|McMahon Glynn, Patrick to Glynn, Ellen, 1880
|Patrick McMahon Glynn_Letters to his family (1874-1927) [Gerald Glynn O'Collins]
|McMahon Glynn, Patrick
|Gort, Co. Galway, Ireland
|account of passage
|Orient S.S. Off Folkestone
3rd September 1880
My dear Mother,
As you see by the above we have set sail and are at present
rounding the coast for Plymouth. I got on board yesterday and we
left Gravesend at 9 a.m. this morning expecting to reach Plymouth
about 7 a.m. tomorrow. We remain in Plymouth about 6 hours and
then sail for Melbourne, touching at Cape St. Vincent and the Cape.
I have not got the list of Passengers yet, but there are between
six and seven hundred on board. It is a magnificent vessel. The
first and second Saloons are like the coffee Rooms of first class hotels,
and the board first-class. There are six births [sic] in my cabin—four
men and myself up to the present—not much Room to move about.
One is a very nice fellow—but the other fellows are like Darwin's
monkeys, animated with Kangaroo's brains. A great number of the
passengers are apparently on the return voyage after seeing their
friends, but there are plenty of emigrants as well. I have just been
talking to a young fellow and his wife, who (I mean the husband) is
going to try the bar abroad. He is going to Hobart town, and is an
English barrister. The girls seem all to have got a million or two of
friends if I were to judge by the letter writing. One girl right opposite
me just now, is making an attack upon a ream and a half of paper,
and judging from her energy she promises to display her art in
caligraphy over a considerable area. I have just manufactured a pen
for another. On the whole I think the voyage ought to be pretty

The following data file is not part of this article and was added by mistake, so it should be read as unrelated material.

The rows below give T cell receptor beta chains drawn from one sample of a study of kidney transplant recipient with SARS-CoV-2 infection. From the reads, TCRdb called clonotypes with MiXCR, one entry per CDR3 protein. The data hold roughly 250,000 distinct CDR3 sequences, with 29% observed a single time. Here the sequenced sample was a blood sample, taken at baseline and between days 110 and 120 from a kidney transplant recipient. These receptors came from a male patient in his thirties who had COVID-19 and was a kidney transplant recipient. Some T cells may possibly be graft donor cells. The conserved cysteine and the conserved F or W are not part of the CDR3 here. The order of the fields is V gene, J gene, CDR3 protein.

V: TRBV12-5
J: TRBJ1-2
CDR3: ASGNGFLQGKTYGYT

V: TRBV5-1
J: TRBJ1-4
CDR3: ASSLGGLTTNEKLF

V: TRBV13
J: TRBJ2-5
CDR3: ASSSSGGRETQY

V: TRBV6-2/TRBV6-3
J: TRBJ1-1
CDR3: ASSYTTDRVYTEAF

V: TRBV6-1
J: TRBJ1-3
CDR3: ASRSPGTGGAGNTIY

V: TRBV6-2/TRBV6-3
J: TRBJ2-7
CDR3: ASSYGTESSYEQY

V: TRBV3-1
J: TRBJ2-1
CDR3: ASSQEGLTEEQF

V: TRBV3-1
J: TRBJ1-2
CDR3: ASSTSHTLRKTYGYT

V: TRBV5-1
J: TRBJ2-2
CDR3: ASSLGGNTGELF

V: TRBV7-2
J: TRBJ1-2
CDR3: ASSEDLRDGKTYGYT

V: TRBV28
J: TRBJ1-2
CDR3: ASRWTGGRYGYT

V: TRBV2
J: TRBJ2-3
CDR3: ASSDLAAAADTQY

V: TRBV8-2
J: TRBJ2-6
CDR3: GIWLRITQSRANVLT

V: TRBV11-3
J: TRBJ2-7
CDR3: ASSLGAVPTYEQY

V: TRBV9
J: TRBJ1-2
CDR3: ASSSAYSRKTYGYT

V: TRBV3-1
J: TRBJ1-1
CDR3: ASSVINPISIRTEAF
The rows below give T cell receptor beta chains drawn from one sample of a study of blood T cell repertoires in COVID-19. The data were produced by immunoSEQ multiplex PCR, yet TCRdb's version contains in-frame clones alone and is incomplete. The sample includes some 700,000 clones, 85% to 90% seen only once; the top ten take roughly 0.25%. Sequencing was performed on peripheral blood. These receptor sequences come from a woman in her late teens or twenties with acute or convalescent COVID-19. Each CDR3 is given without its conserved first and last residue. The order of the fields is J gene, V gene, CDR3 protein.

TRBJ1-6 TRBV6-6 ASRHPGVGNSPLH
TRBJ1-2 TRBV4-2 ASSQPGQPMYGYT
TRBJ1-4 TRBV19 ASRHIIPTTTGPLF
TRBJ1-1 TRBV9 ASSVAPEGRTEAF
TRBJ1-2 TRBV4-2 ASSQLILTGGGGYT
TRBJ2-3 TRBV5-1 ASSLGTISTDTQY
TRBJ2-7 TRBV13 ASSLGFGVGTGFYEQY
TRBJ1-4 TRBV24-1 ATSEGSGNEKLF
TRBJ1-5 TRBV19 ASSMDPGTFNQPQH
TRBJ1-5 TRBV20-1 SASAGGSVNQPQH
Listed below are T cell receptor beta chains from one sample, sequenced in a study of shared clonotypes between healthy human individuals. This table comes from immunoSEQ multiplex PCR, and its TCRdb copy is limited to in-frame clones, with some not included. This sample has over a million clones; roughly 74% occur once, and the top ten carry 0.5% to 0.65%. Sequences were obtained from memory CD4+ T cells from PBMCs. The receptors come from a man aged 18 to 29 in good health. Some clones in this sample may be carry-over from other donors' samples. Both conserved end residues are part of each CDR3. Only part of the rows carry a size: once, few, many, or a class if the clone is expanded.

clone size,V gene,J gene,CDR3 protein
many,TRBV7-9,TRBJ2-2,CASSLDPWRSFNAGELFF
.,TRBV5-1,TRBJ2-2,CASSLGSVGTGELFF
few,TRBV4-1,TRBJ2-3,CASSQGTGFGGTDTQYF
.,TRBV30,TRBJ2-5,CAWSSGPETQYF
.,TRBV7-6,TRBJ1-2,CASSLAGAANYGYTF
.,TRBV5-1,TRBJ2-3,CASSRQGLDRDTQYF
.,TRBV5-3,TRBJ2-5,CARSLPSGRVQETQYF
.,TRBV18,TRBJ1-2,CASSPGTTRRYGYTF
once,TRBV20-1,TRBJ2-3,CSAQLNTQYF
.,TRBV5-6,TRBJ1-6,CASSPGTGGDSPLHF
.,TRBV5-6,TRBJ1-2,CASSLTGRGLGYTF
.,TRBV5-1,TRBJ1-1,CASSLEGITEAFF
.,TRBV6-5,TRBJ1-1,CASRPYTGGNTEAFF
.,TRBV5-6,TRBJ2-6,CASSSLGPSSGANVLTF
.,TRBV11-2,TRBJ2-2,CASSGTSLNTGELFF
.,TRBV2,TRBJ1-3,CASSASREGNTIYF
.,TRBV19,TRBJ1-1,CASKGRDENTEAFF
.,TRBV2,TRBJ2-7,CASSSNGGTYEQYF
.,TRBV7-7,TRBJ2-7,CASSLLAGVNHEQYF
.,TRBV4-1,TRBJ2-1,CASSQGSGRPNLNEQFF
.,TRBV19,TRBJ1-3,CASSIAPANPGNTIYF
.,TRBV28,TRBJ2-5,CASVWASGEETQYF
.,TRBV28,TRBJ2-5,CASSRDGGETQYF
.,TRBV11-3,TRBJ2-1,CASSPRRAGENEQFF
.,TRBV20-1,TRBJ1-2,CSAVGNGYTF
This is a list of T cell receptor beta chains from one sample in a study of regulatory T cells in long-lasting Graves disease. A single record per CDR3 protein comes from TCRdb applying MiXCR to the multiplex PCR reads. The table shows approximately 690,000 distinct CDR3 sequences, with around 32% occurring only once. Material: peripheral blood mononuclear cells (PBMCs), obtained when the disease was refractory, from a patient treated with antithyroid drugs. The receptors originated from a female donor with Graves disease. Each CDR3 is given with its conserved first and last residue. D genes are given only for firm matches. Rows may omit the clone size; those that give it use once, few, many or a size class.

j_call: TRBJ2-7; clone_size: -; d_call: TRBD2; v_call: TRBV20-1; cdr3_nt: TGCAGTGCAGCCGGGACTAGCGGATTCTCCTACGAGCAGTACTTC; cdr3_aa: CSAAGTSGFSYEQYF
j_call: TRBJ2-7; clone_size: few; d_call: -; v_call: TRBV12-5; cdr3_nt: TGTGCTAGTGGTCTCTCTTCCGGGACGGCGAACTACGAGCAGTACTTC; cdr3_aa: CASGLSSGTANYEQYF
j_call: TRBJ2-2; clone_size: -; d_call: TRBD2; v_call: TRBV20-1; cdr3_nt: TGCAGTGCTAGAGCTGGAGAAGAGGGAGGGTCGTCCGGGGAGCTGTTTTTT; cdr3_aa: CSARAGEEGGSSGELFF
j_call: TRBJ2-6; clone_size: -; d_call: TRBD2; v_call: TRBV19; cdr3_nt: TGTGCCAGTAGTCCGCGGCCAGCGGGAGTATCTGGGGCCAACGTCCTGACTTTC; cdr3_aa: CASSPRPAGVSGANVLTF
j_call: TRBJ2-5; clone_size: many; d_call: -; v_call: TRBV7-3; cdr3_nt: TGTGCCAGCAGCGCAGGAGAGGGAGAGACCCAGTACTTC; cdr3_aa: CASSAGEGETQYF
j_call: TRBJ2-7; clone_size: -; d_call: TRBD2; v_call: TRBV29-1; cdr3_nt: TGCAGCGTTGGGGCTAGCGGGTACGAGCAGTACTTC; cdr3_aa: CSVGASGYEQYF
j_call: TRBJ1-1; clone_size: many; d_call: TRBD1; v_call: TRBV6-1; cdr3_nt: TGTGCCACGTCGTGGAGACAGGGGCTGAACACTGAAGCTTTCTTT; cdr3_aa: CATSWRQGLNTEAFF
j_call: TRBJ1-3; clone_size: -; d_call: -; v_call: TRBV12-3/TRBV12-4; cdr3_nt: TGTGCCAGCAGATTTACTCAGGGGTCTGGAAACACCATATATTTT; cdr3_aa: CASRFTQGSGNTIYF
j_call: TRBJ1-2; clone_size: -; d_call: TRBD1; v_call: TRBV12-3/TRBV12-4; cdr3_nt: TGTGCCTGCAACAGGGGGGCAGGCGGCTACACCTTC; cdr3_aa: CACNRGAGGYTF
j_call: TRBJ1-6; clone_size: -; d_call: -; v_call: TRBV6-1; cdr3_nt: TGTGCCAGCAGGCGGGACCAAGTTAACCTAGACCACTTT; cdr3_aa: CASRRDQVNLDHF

The breakfast is at 8—this morning it consisted of hashes,
curries, steak, tea, coffee etc.—the dinner about 2 I think—the other
meal or meals I have not had yet. Lights out at 11 p.m. There are
bath rooms etc. on board. However, as I have not had sufficient
experience in shivering my timbers as yet, I can't give you a
nautically precise description of the vessel—but in writing from
Melbourne I will be able to tell you more about it. I should have
brought a chair for deck—if possible to land, I will buy one at
Plymouth, but that is not probable.
Before I left London I made several speeches at the old debating
Societies. They gave me a splendid reception, especially on Tuesday
last, when I delivered a lecture by request on Primogeniture, entail,
and fixity of tenure. The Chairman and others on behalf of the
Society delivered a fairwell address to me and bid me goodbye, individually all Round. Any friend of mine that Passed down Fleet
Street and looked up at the Restaurant window would have laughed
to have seen Printed in big letters on a placard.
"Lecture followed by a discussion to be delivered
on etc. etc. by Patrick Glynn B.L."
I brought one out with me as a sort of trophy.
I suppose you will hear from James about London. I am sorry
to hear poor Dick Molony is so bad—a matter of a few days I
suppose. They are going to lay the table cloths now, so I must close.
I can't write any more from this side of the world and can only wish
you all goodbye again and with love to all remain,
Ever your affectionate Son
P. McM. Glynn
9 a.m. There is a squall on now, but the wind is coming from the
mouths of some kids of the human species. It's a species of music I
always had a partiality for. There is a melancholy Scotchman and a
suicidal old gentleman in my cabin, and, unless my power of
observation of physiognomy is defective, they will both commit
suicide before we are far off. Well here's sanity to them, but I have
only another fellow's ink bottle to drink from. We have all Nationalities
on board, and a great variety amongst the Steerage Passengers.
The sail along the coast was rather pretty, as we passed a lot [of]
places such as Ramsgate, Newhaven, Brighton. Cliffs all chalk. I
must look out for a cross fellow, to borrow an Envelope.
So, good bye to you all again. I will write from the Cape.